Adjusting for Accrued Items


This type of adjusting entry will ADD to two accounts. The amount you will be adding was not already on the books. You can have accrued expenses or accrued revenues:

  • Accrued Revenues are when a revenue has been earned (we did the work or made a sale) but it has not been recorded in our books.  This is common at the end of the year when we are doing work but have not recorded the revenue yet.  This would also apply to interest earned on notes receivable even if the interest is not due until the next year.

  • Accrued Expenses are when an expense has been incurred but has not been entered into the books. This is common if employees worked during the last week of the year but won’t be paid until the regular payday which is in the next year. The expense needs to be matched with the revenue of the period. Interest expense is another example since it accrues by the day we need to adjust for the expense for the amount of time the note is outstanding during the accounting period.

Let’s look at some examples.


Example 1 –  Revenue Goes From Accrued Asset to Accrued Revenue

An asset / revenue adjustment may occur when a company performs a service for a customer but has not yet billed the customer. The accountant records this transaction as an asset in the form of a receivable and as revenue because the company has earned a revenue.

MicroTrain Company did work for a customer on December 31 for $5,000.  The customer has not been billed.  We would make the following adjusting entry on December 31:

Debit Credit
Accounts Receivable 5,000
    Service Revenue 5,000

Example 2 –  Interest Goes From Accrued Asset to Accrued Revenue

For example, assume MicroTrain Company has some money in a savings account. On December 31 the money on deposit has earned one month’s interest of  $600, although the company has not received the interest. An entry must show the amount of interest earned by December 31 as well as the amount of the asset, interest receivable (the right to receive this interest). The entry to record the accrual of revenue is:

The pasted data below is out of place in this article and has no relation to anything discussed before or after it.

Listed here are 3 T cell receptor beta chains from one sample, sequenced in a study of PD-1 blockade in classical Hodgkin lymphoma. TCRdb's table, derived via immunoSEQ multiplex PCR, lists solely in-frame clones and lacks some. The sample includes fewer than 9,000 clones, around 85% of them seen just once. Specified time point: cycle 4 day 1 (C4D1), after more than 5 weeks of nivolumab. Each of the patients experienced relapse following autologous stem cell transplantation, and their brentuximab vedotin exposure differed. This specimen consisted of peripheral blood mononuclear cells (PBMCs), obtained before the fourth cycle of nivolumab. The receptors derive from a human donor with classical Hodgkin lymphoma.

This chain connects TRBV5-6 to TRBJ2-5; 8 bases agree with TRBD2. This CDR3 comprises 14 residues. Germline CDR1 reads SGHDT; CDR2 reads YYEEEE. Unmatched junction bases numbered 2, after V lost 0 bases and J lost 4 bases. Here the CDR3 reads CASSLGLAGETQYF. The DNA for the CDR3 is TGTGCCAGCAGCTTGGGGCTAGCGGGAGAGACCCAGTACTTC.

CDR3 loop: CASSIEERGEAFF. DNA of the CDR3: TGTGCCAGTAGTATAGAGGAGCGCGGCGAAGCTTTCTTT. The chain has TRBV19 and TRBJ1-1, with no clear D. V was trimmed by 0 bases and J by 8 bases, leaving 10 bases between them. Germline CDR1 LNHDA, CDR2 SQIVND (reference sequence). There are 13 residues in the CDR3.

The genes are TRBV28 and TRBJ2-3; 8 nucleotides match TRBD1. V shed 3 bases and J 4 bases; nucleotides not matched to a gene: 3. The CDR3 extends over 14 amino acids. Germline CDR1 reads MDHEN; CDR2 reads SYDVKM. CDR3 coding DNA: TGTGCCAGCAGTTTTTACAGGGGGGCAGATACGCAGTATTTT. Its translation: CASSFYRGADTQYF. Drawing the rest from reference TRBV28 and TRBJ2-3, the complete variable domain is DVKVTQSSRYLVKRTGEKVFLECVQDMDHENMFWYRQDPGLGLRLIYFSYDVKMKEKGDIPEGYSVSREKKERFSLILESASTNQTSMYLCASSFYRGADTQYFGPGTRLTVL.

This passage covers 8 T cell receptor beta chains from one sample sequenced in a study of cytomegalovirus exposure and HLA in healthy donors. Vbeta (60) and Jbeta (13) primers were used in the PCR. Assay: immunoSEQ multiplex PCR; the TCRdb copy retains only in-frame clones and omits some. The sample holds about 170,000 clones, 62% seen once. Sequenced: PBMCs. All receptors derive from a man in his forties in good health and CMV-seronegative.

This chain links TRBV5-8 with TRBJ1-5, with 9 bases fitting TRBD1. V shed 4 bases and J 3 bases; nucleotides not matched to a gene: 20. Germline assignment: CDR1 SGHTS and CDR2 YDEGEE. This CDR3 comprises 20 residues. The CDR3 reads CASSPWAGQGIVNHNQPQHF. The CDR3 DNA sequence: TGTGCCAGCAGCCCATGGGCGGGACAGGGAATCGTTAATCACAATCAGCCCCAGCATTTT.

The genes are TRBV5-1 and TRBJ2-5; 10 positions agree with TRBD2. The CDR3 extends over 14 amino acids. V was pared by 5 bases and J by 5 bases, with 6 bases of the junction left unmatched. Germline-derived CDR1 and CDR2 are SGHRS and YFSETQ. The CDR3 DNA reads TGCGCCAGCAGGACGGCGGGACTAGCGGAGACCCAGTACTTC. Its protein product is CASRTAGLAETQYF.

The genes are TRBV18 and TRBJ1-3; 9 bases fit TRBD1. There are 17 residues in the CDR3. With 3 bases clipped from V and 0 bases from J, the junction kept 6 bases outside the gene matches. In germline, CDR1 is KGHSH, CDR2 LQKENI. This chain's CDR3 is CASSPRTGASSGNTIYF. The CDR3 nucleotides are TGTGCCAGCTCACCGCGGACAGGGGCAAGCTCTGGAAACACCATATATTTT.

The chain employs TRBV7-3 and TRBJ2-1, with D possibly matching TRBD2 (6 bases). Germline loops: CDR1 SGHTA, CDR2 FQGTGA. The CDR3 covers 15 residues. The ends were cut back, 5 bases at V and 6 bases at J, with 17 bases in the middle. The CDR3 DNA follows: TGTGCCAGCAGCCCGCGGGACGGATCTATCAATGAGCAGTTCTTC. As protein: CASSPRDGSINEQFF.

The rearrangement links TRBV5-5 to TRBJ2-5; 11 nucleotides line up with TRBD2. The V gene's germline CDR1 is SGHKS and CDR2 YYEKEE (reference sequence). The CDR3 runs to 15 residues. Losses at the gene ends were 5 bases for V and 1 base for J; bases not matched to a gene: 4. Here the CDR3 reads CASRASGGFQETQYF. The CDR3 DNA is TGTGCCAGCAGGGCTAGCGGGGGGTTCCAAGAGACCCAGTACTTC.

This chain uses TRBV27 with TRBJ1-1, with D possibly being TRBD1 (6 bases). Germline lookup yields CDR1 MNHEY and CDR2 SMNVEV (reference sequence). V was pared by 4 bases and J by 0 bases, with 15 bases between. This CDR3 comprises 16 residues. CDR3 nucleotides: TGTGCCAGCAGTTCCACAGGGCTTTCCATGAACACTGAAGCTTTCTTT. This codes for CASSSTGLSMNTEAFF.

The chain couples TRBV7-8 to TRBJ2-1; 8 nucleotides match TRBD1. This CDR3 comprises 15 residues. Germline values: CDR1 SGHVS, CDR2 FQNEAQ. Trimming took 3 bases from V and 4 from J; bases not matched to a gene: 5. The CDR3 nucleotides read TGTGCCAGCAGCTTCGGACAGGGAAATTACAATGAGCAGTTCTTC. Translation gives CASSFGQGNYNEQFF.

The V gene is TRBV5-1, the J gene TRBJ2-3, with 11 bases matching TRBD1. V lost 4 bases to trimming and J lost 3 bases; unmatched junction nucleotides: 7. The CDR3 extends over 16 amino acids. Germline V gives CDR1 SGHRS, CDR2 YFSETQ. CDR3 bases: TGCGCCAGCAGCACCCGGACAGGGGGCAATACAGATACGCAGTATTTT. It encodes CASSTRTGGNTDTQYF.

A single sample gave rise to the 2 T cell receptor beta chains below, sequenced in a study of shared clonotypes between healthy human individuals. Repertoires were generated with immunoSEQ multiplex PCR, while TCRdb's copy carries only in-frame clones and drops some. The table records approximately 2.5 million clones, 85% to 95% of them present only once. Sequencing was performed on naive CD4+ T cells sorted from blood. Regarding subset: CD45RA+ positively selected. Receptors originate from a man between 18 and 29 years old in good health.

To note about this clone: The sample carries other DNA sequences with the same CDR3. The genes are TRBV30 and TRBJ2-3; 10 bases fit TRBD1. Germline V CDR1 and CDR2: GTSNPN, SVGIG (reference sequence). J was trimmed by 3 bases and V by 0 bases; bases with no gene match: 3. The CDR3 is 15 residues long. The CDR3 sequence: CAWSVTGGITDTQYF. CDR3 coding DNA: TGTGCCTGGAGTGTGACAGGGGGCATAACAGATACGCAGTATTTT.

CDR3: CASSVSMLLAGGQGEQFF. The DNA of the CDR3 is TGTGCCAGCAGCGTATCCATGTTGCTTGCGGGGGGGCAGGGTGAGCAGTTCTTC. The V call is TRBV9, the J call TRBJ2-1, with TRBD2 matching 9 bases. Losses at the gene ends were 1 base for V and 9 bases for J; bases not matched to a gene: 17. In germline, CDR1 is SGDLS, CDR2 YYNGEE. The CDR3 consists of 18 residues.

Debit Credit
Interest Receivable   600
    Interest Revenue   600

Example 3- Salaries go From Accrued Liabilities to Accrued Expenses

Liability/expense adjustments—involves accrued liabilities. Accrued liabilities are liabilities not yet recorded at the end of an accounting period. They represent obligations to make payments not legally due at the balance sheet date, such as employee salaries. At the end of the accounting period, the company recognizes these obligations by preparing an adjusting entry including both a liability and an expense. For this reason, we also call these obligations accrued expenses.

An accountant records unpaid salaries as a liability and an expense because the company has incurred an expense.  The recording of the payment of employee salaries usually involves a debit to an expense account and a credit to Cash. Unless a company pays salaries on the last day of the accounting period for a pay period ending on that date, it must make an adjusting entry to record any salaries incurred but not yet paid.

MicroTrain Company paid employees on Friday, December 27.  The next payday will be in January of the next year.  We need to do an adjusting entry to record the salary earned by employees from December 28 – December 31 of this year.  December 28 and 29 are weekend days and employees do not work those days.  We need to account for 2 days, December 30 and 31.

If salaries are $900 per week. For a five-day workweek ($900 / 5 days), daily salaries are $180. MicroTrain makes the following adjusting entry on December 31 to accrue salaries for two days ($180 per day x 2 days):

Dec. 31 Salaries Expense 360
Salaries Payable 360
To accrue two day’s salaries that were earned but not paid.